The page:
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How Kingdom Come: Deliverance Is Changing RPGs

Bohemian RPG.

There’s some games that, when you first hear of them, you can’t help but feel that the developers have ripped them straight from your own daydreams. Kingdom Come: Deliverance is one such game, with a down to earth recreation of the medieval Kingdom of Bohemia – modern day Czech Republic – gorgeous graphics, and quests that branch and flow around not just key decisions but how you decide to go about performing a task. That’s the real hook for me; no matter the task, your actions have some kind of impact, whether you succeed in a valorous fashion, sneak and steal, coerce, or even fail.

The game starts off with you, the lowly son of a blacksmith, living in tumultuous times. The weakness of King Wenceslaus IV is being ruthlessly exploited by his half brother Sigismund, the ruler of the neighbouring Hungary, who sent armies and riled up the local bandits to destabilise and ultimately topple Wenceslaus from his throne. It was a particularly fractious time to be living in, and perhaps the perfect setting for an historical RPG such as this one.

Warhorse have made good progress since I last saw the game, back in February, though that’s not to say it’s all that near to release. It’s in alpha right now, which means it’s playable from start to finish, but still wants an awful lot of polish before its release next year. That said, it ran an awful lot smoother on a gaming laptop now than it did half a year ago.

The quest on show this time comes from the very beginning of the game, before Henry’s town of Skalitz is pillaged by the Cuman army roaming the lands, and your task befits what would otherwise be a quite lovely summer’s day. Henry’s father is forging a new sword, one that will play a key role through the rest of the story, but he needs you to go and run some errands.


It’s up to you what order you do them in, and heading off to do one task before another can change how things pan out both in the short and long term. So, for example, as you head to confront Kunesh who owes Henry’s father money but refuses to pay, you’ll have several options: you can try to reason with him, go back to dad and ask what to do – and get an earful about how hopeless you are in the process – break into his house and steal what he’s not paid for, or try and fight him.

Just this one brief moment brings into play so many different parts of the game. Engaging in a fist fight shows off the game’s intriguing stamina-based combat system. As with the Dark Souls games, to take a prime example, you have only so much stamina before needing to wait a few moments for it to recharge. Taking blows drains stamina as well, until you’re taking actual damage, which reduces the size of the stamina bar. It’s a system that neatly weaves health and stamina into one.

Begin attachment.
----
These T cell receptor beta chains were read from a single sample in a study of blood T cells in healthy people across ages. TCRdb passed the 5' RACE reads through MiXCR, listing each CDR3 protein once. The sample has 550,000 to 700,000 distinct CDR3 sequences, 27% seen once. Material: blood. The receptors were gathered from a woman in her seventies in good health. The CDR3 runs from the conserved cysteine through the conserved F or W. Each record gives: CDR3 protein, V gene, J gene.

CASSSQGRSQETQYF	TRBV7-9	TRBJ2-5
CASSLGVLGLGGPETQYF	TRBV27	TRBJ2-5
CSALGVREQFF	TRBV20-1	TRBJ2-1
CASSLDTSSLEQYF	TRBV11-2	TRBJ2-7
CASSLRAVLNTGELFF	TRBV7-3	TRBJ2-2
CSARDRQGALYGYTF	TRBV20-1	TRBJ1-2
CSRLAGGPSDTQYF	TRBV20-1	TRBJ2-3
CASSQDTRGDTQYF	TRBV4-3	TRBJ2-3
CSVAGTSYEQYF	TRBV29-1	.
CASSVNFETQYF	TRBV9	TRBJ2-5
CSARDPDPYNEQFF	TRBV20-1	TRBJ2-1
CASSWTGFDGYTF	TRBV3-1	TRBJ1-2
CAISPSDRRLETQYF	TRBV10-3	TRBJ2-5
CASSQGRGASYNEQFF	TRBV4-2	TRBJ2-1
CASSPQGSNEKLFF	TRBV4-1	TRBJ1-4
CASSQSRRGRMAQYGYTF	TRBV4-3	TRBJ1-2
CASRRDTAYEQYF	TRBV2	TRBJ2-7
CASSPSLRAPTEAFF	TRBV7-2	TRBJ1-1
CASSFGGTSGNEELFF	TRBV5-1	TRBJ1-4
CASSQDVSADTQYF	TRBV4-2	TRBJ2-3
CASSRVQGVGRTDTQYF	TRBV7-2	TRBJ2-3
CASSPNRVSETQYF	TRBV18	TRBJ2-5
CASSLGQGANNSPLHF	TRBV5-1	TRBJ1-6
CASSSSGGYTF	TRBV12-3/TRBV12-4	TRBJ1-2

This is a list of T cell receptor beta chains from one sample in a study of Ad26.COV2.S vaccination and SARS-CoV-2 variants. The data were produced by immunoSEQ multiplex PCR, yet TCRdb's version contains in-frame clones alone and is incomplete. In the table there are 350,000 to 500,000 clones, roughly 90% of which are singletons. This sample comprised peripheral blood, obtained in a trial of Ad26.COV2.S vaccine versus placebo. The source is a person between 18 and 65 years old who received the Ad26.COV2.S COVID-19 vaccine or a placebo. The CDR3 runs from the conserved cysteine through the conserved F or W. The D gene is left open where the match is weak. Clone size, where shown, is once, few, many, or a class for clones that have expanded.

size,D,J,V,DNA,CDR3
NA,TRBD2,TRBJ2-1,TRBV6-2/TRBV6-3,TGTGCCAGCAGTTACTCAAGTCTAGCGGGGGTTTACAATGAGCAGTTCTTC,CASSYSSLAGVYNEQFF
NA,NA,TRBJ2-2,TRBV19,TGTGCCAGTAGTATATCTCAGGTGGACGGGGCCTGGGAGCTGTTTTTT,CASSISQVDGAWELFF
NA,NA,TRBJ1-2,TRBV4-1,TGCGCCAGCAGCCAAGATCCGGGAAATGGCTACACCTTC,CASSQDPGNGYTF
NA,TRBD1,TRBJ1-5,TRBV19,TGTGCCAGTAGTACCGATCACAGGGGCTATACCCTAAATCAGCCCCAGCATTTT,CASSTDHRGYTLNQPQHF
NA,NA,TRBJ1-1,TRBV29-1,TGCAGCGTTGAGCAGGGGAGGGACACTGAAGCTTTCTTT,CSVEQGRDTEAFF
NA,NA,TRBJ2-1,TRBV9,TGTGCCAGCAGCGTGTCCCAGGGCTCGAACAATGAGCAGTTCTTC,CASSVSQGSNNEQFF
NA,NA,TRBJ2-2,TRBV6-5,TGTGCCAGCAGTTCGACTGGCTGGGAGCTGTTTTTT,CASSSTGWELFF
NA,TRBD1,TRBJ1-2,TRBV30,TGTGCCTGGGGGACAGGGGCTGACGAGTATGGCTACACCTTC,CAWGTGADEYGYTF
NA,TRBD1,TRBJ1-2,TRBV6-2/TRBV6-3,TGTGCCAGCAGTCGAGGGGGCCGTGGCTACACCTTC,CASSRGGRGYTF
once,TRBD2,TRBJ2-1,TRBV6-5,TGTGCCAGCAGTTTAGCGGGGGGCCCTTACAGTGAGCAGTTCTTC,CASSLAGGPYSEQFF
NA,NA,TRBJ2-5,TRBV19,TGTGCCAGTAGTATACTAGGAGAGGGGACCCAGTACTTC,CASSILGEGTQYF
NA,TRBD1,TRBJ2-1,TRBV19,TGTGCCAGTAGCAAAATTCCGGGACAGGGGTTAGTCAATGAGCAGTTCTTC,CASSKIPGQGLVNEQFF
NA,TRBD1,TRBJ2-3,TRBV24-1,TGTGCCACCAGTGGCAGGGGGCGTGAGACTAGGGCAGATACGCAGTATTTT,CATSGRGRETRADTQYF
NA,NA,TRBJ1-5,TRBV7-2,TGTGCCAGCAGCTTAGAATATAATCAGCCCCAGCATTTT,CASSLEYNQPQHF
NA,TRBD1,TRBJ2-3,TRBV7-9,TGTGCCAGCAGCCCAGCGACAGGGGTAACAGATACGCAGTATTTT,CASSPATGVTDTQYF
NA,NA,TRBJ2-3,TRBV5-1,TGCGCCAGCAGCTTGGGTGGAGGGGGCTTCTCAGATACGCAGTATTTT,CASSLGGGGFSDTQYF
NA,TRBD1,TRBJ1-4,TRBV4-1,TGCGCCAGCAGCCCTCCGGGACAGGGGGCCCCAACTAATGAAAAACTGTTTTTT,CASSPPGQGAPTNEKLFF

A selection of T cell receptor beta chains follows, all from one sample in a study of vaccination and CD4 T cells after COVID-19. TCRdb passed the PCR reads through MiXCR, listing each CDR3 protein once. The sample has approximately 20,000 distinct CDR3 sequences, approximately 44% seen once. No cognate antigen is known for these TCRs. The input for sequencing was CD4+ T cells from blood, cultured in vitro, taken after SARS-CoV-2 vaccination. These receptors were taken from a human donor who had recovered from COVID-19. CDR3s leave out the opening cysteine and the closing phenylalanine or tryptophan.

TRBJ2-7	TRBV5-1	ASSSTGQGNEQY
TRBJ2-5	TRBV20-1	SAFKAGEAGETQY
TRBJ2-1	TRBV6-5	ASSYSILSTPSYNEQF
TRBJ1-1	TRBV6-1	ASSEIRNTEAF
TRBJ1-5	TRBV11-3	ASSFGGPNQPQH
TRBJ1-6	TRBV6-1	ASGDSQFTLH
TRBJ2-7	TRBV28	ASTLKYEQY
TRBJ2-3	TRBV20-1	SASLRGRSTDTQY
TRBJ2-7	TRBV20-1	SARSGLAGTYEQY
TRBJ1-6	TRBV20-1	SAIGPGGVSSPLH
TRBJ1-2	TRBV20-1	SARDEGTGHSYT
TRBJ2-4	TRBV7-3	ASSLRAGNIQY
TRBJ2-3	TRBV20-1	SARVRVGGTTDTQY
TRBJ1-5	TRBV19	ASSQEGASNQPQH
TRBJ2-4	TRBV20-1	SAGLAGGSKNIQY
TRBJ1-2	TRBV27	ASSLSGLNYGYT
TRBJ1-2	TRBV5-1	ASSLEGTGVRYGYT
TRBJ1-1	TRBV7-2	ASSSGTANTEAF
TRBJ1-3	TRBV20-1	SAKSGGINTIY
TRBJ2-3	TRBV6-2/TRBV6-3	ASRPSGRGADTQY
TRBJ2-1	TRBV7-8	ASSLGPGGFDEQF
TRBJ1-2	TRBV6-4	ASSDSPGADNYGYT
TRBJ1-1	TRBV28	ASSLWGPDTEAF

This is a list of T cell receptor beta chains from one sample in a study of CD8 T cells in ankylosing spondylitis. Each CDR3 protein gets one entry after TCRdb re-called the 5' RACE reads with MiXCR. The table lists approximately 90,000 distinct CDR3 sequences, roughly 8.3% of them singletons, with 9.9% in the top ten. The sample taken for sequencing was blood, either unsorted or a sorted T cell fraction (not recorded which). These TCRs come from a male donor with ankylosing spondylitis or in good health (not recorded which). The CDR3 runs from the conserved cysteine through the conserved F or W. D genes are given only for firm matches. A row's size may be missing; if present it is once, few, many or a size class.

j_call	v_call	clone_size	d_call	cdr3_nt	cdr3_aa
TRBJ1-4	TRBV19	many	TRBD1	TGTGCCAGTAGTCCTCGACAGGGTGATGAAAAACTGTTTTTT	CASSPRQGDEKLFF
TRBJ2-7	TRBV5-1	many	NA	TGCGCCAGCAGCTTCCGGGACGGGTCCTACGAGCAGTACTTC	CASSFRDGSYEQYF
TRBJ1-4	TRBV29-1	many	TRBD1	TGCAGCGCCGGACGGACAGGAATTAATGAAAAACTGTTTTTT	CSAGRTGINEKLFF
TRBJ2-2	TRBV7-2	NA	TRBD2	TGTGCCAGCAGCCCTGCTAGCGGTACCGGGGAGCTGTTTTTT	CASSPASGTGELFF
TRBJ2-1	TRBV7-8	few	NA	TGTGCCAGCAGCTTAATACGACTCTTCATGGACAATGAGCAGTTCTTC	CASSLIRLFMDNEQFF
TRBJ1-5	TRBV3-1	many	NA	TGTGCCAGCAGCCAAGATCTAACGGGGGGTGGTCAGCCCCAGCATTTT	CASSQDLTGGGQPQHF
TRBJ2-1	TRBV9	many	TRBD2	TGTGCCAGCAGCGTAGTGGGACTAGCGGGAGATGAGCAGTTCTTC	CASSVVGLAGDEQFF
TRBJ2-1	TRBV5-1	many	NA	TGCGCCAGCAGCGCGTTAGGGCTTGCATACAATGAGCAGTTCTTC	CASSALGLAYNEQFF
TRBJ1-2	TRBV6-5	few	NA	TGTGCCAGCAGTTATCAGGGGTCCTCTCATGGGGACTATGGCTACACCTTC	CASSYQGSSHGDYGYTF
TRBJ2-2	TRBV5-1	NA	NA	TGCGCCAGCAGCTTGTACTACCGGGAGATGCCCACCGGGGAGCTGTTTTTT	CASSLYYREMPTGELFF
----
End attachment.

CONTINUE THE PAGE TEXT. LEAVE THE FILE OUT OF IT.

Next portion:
At this point, you’re kind of rubbish at fighting, and fairly likely to get your arse kicked. Again, there’s a clever twist that deviates from the typical RPG. Instead of accruing skill points to spend as you see fit, you level up each skill only by doing it. You get better at fighting by fighting, at talking to people by talking to people, at haggling over price by haggling, and so on.

And should you decide that deception is the path of least resistance, you’ll be engaging with the reputation system. Trespassing on someone’s land might get you told to sod off out of their front garden, but breaking into their house and getting caught will see them try to kick you out and your reputation and standing will drop. Even if you don’t get caught, that person will know they were robbed and be more alert. They’ll start to wear a sword at their side, and the whole town might be more wary, especially if you happen to be an outsider.

Again, that was just one of the handful of tasks Henry’s father wanted him to complete. If you go and pick up a beer first, it’ll be warm by the time you get it back to him, if you can’t get money or something good out of Kunesh, you won’t be able to go to the trader and buy the hilt for the sword, or you’ll be haggling from a much weaker position. It’s staggering to think how all of this can scale up to the full game’s world and story. Entire side quests can simply not happen, because stumbled into a fight with and killed some bandits who would have had a hand in some scheme much later in the game.

There’s a delightful causality and good old common sense to so much of Kingdom Come’s design that impresses me no end. Bringing all of that to a historical setting and not dabbling with fantasy and spells just helps give the game even more of its own identity.

One Comment
  1. bunimomike
    Since: Jul 2009

    Lovely to see this shaping up. I’ve caught the odd video from time-to-time as well. Great to see devs pushing cause and effect.

    Comment posted on 01/12/2016 at 10:32.
Kingdom Come: Deliverance
  • Developer:Warhorse Studios
  • Publisher:Warhorse Studios, Deep Silver
  • Platforms:PC, PS4, XBO
  • Release Date:13/02/18